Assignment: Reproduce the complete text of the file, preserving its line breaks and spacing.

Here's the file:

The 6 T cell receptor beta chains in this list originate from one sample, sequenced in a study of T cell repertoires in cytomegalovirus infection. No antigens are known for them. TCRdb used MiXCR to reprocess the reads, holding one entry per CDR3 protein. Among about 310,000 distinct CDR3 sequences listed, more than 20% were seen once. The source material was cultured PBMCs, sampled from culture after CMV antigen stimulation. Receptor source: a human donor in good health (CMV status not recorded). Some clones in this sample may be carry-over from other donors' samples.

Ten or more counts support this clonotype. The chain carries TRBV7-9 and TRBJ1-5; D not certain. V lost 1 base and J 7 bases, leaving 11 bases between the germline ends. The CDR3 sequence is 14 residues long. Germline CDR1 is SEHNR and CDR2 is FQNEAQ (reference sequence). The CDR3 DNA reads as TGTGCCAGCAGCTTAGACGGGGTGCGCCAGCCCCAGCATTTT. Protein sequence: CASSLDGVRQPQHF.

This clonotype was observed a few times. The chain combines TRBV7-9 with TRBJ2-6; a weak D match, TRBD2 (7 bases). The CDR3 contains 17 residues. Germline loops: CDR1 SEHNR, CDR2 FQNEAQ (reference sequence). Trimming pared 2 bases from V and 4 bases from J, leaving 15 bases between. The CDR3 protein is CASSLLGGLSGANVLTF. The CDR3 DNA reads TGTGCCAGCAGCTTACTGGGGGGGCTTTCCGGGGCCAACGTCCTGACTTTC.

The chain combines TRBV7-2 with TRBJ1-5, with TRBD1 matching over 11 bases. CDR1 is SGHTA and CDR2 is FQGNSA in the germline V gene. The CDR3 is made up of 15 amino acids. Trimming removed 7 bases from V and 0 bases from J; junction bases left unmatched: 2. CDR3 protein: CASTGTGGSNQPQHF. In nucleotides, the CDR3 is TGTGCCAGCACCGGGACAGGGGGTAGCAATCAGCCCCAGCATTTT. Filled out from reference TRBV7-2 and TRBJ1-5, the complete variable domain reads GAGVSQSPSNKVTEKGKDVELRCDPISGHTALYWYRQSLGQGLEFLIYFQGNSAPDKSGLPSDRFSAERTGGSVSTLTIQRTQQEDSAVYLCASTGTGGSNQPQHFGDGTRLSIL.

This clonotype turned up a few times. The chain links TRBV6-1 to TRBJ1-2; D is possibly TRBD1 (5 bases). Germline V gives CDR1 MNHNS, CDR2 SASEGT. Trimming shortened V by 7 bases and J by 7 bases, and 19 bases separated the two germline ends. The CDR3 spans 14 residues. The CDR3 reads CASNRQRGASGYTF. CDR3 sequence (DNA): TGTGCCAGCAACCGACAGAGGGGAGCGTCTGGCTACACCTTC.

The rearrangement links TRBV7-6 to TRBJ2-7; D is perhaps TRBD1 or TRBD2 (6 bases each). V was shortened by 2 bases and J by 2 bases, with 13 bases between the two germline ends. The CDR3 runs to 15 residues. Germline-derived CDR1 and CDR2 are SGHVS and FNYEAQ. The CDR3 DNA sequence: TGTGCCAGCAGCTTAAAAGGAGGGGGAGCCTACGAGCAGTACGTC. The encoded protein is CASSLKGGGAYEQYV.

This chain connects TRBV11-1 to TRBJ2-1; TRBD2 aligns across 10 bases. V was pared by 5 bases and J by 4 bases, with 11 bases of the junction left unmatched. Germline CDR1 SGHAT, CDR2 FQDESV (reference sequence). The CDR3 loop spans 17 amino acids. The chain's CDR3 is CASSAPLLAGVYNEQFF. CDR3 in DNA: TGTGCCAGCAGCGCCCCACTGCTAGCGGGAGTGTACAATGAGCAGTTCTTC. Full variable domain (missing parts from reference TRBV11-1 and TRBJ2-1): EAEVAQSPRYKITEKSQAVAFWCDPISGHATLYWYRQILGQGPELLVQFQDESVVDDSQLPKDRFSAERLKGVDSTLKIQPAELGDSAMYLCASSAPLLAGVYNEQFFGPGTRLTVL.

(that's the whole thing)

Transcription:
The 6 T cell receptor beta chains in this list originate from one sample, sequenced in a study of T cell repertoires in cytomegalovirus infection. No antigens are known for them. TCRdb used MiXCR to reprocess the reads, holding one entry per CDR3 protein. Among about 310,000 distinct CDR3 sequences listed, more than 20% were seen once. The source material was cultured PBMCs, sampled from culture after CMV antigen stimulation. Receptor source: a human donor in good health (CMV status not recorded). Some clones in this sample may be carry-over from other donors' samples.

Ten or more counts support this clonotype. The chain carries TRBV7-9 and TRBJ1-5; D not certain. V lost 1 base and J 7 bases, leaving 11 bases between the germline ends. The CDR3 sequence is 14 residues long. Germline CDR1 is SEHNR and CDR2 is FQNEAQ (reference sequence). The CDR3 DNA reads as TGTGCCAGCAGCTTAGACGGGGTGCGCCAGCCCCAGCATTTT. Protein sequence: CASSLDGVRQPQHF.

This clonotype was observed a few times. The chain combines TRBV7-9 with TRBJ2-6; a weak D match, TRBD2 (7 bases). The CDR3 contains 17 residues. Germline loops: CDR1 SEHNR, CDR2 FQNEAQ (reference sequence). Trimming pared 2 bases from V and 4 bases from J, leaving 15 bases between. The CDR3 protein is CASSLLGGLSGANVLTF. The CDR3 DNA reads TGTGCCAGCAGCTTACTGGGGGGGCTTTCCGGGGCCAACGTCCTGACTTTC.

The chain combines TRBV7-2 with TRBJ1-5, with TRBD1 matching over 11 bases. CDR1 is SGHTA and CDR2 is FQGNSA in the germline V gene. The CDR3 is made up of 15 amino acids. Trimming removed 7 bases from V and 0 bases from J; junction bases left unmatched: 2. CDR3 protein: CASTGTGGSNQPQHF. In nucleotides, the CDR3 is TGTGCCAGCACCGGGACAGGGGGTAGCAATCAGCCCCAGCATTTT. Filled out from reference TRBV7-2 and TRBJ1-5, the complete variable domain reads GAGVSQSPSNKVTEKGKDVELRCDPISGHTALYWYRQSLGQGLEFLIYFQGNSAPDKSGLPSDRFSAERTGGSVSTLTIQRTQQEDSAVYLCASTGTGGSNQPQHFGDGTRLSIL.

This clonotype turned up a few times. The chain links TRBV6-1 to TRBJ1-2; D is possibly TRBD1 (5 bases). Germline V gives CDR1 MNHNS, CDR2 SASEGT. Trimming shortened V by 7 bases and J by 7 bases, and 19 bases separated the two germline ends. The CDR3 spans 14 residues. The CDR3 reads CASNRQRGASGYTF. CDR3 sequence (DNA): TGTGCCAGCAACCGACAGAGGGGAGCGTCTGGCTACACCTTC.

The rearrangement links TRBV7-6 to TRBJ2-7; D is perhaps TRBD1 or TRBD2 (6 bases each). V was shortened by 2 bases and J by 2 bases, with 13 bases between the two germline ends. The CDR3 runs to 15 residues. Germline-derived CDR1 and CDR2 are SGHVS and FNYEAQ. The CDR3 DNA sequence: TGTGCCAGCAGCTTAAAAGGAGGGGGAGCCTACGAGCAGTACGTC. The encoded protein is CASSLKGGGAYEQYV.

This chain connects TRBV11-1 to TRBJ2-1; TRBD2 aligns across 10 bases. V was pared by 5 bases and J by 4 bases, with 11 bases of the junction left unmatched. Germline CDR1 SGHAT, CDR2 FQDESV (reference sequence). The CDR3 loop spans 17 amino acids. The chain's CDR3 is CASSAPLLAGVYNEQFF. CDR3 in DNA: TGTGCCAGCAGCGCCCCACTGCTAGCGGGAGTGTACAATGAGCAGTTCTTC. Full variable domain (missing parts from reference TRBV11-1 and TRBJ2-1): EAEVAQSPRYKITEKSQAVAFWCDPISGHATLYWYRQILGQGPELLVQFQDESVVDDSQLPKDRFSAERLKGVDSTLKIQPAELGDSAMYLCASSAPLLAGVYNEQFFGPGTRLTVL.